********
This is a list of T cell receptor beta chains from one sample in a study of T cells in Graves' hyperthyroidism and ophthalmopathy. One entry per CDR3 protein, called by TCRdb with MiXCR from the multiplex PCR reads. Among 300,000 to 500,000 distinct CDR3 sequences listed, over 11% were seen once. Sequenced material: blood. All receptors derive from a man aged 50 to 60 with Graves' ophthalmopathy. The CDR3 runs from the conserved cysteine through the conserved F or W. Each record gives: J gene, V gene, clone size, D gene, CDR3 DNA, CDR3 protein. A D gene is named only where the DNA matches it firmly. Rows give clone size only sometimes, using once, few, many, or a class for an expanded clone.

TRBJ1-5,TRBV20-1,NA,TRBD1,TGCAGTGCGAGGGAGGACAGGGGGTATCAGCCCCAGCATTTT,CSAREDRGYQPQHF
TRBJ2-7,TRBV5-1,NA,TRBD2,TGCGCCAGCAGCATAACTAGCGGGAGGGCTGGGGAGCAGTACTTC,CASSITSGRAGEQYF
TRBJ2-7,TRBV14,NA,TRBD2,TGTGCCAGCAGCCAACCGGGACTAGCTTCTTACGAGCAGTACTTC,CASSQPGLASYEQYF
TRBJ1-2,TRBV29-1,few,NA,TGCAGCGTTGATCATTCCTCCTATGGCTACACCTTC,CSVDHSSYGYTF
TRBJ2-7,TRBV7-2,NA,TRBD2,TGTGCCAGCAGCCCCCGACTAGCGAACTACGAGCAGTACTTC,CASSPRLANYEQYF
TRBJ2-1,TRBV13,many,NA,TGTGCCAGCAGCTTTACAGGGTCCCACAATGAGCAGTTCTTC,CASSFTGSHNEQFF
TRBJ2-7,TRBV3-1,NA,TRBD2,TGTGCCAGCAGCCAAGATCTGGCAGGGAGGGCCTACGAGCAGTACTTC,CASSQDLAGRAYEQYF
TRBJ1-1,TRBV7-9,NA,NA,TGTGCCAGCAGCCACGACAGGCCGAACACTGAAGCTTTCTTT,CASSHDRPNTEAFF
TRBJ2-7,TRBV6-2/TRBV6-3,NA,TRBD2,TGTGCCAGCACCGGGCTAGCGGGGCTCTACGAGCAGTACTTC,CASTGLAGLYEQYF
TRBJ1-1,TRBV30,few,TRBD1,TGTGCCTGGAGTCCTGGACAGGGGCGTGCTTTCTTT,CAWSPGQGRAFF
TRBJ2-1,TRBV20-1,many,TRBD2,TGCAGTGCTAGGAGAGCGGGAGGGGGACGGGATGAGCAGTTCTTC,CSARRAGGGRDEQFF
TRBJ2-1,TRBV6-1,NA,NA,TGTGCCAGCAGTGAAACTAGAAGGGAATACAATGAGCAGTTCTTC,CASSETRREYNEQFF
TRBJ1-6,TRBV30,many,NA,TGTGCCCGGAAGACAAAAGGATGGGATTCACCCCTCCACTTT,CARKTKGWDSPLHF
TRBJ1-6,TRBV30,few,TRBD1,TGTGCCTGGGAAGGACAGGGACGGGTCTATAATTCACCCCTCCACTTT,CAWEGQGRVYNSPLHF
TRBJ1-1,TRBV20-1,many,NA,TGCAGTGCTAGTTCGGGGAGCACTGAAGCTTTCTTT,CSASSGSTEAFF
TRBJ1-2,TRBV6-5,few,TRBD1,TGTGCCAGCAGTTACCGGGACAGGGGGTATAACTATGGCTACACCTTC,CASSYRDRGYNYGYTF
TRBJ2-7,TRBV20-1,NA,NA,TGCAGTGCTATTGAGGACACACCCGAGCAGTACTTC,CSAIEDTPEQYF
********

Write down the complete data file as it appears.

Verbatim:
This is a list of T cell receptor beta chains from one sample in a study of T cells in Graves' hyperthyroidism and ophthalmopathy. One entry per CDR3 protein, called by TCRdb with MiXCR from the multiplex PCR reads. Among 300,000 to 500,000 distinct CDR3 sequences listed, over 11% were seen once. Sequenced material: blood. All receptors derive from a man aged 50 to 60 with Graves' ophthalmopathy. The CDR3 runs from the conserved cysteine through the conserved F or W. Each record gives: J gene, V gene, clone size, D gene, CDR3 DNA, CDR3 protein. A D gene is named only where the DNA matches it firmly. Rows give clone size only sometimes, using once, few, many, or a class for an expanded clone.

TRBJ1-5,TRBV20-1,NA,TRBD1,TGCAGTGCGAGGGAGGACAGGGGGTATCAGCCCCAGCATTTT,CSAREDRGYQPQHF
TRBJ2-7,TRBV5-1,NA,TRBD2,TGCGCCAGCAGCATAACTAGCGGGAGGGCTGGGGAGCAGTACTTC,CASSITSGRAGEQYF
TRBJ2-7,TRBV14,NA,TRBD2,TGTGCCAGCAGCCAACCGGGACTAGCTTCTTACGAGCAGTACTTC,CASSQPGLASYEQYF
TRBJ1-2,TRBV29-1,few,NA,TGCAGCGTTGATCATTCCTCCTATGGCTACACCTTC,CSVDHSSYGYTF
TRBJ2-7,TRBV7-2,NA,TRBD2,TGTGCCAGCAGCCCCCGACTAGCGAACTACGAGCAGTACTTC,CASSPRLANYEQYF
TRBJ2-1,TRBV13,many,NA,TGTGCCAGCAGCTTTACAGGGTCCCACAATGAGCAGTTCTTC,CASSFTGSHNEQFF
TRBJ2-7,TRBV3-1,NA,TRBD2,TGTGCCAGCAGCCAAGATCTGGCAGGGAGGGCCTACGAGCAGTACTTC,CASSQDLAGRAYEQYF
TRBJ1-1,TRBV7-9,NA,NA,TGTGCCAGCAGCCACGACAGGCCGAACACTGAAGCTTTCTTT,CASSHDRPNTEAFF
TRBJ2-7,TRBV6-2/TRBV6-3,NA,TRBD2,TGTGCCAGCACCGGGCTAGCGGGGCTCTACGAGCAGTACTTC,CASTGLAGLYEQYF
TRBJ1-1,TRBV30,few,TRBD1,TGTGCCTGGAGTCCTGGACAGGGGCGTGCTTTCTTT,CAWSPGQGRAFF
TRBJ2-1,TRBV20-1,many,TRBD2,TGCAGTGCTAGGAGAGCGGGAGGGGGACGGGATGAGCAGTTCTTC,CSARRAGGGRDEQFF
TRBJ2-1,TRBV6-1,NA,NA,TGTGCCAGCAGTGAAACTAGAAGGGAATACAATGAGCAGTTCTTC,CASSETRREYNEQFF
TRBJ1-6,TRBV30,many,NA,TGTGCCCGGAAGACAAAAGGATGGGATTCACCCCTCCACTTT,CARKTKGWDSPLHF
TRBJ1-6,TRBV30,few,TRBD1,TGTGCCTGGGAAGGACAGGGACGGGTCTATAATTCACCCCTCCACTTT,CAWEGQGRVYNSPLHF
TRBJ1-1,TRBV20-1,many,NA,TGCAGTGCTAGTTCGGGGAGCACTGAAGCTTTCTTT,CSASSGSTEAFF
TRBJ1-2,TRBV6-5,few,TRBD1,TGTGCCAGCAGTTACCGGGACAGGGGGTATAACTATGGCTACACCTTC,CASSYRDRGYNYGYTF
TRBJ2-7,TRBV20-1,NA,NA,TGCAGTGCTATTGAGGACACACCCGAGCAGTACTTC,CSAIEDTPEQYF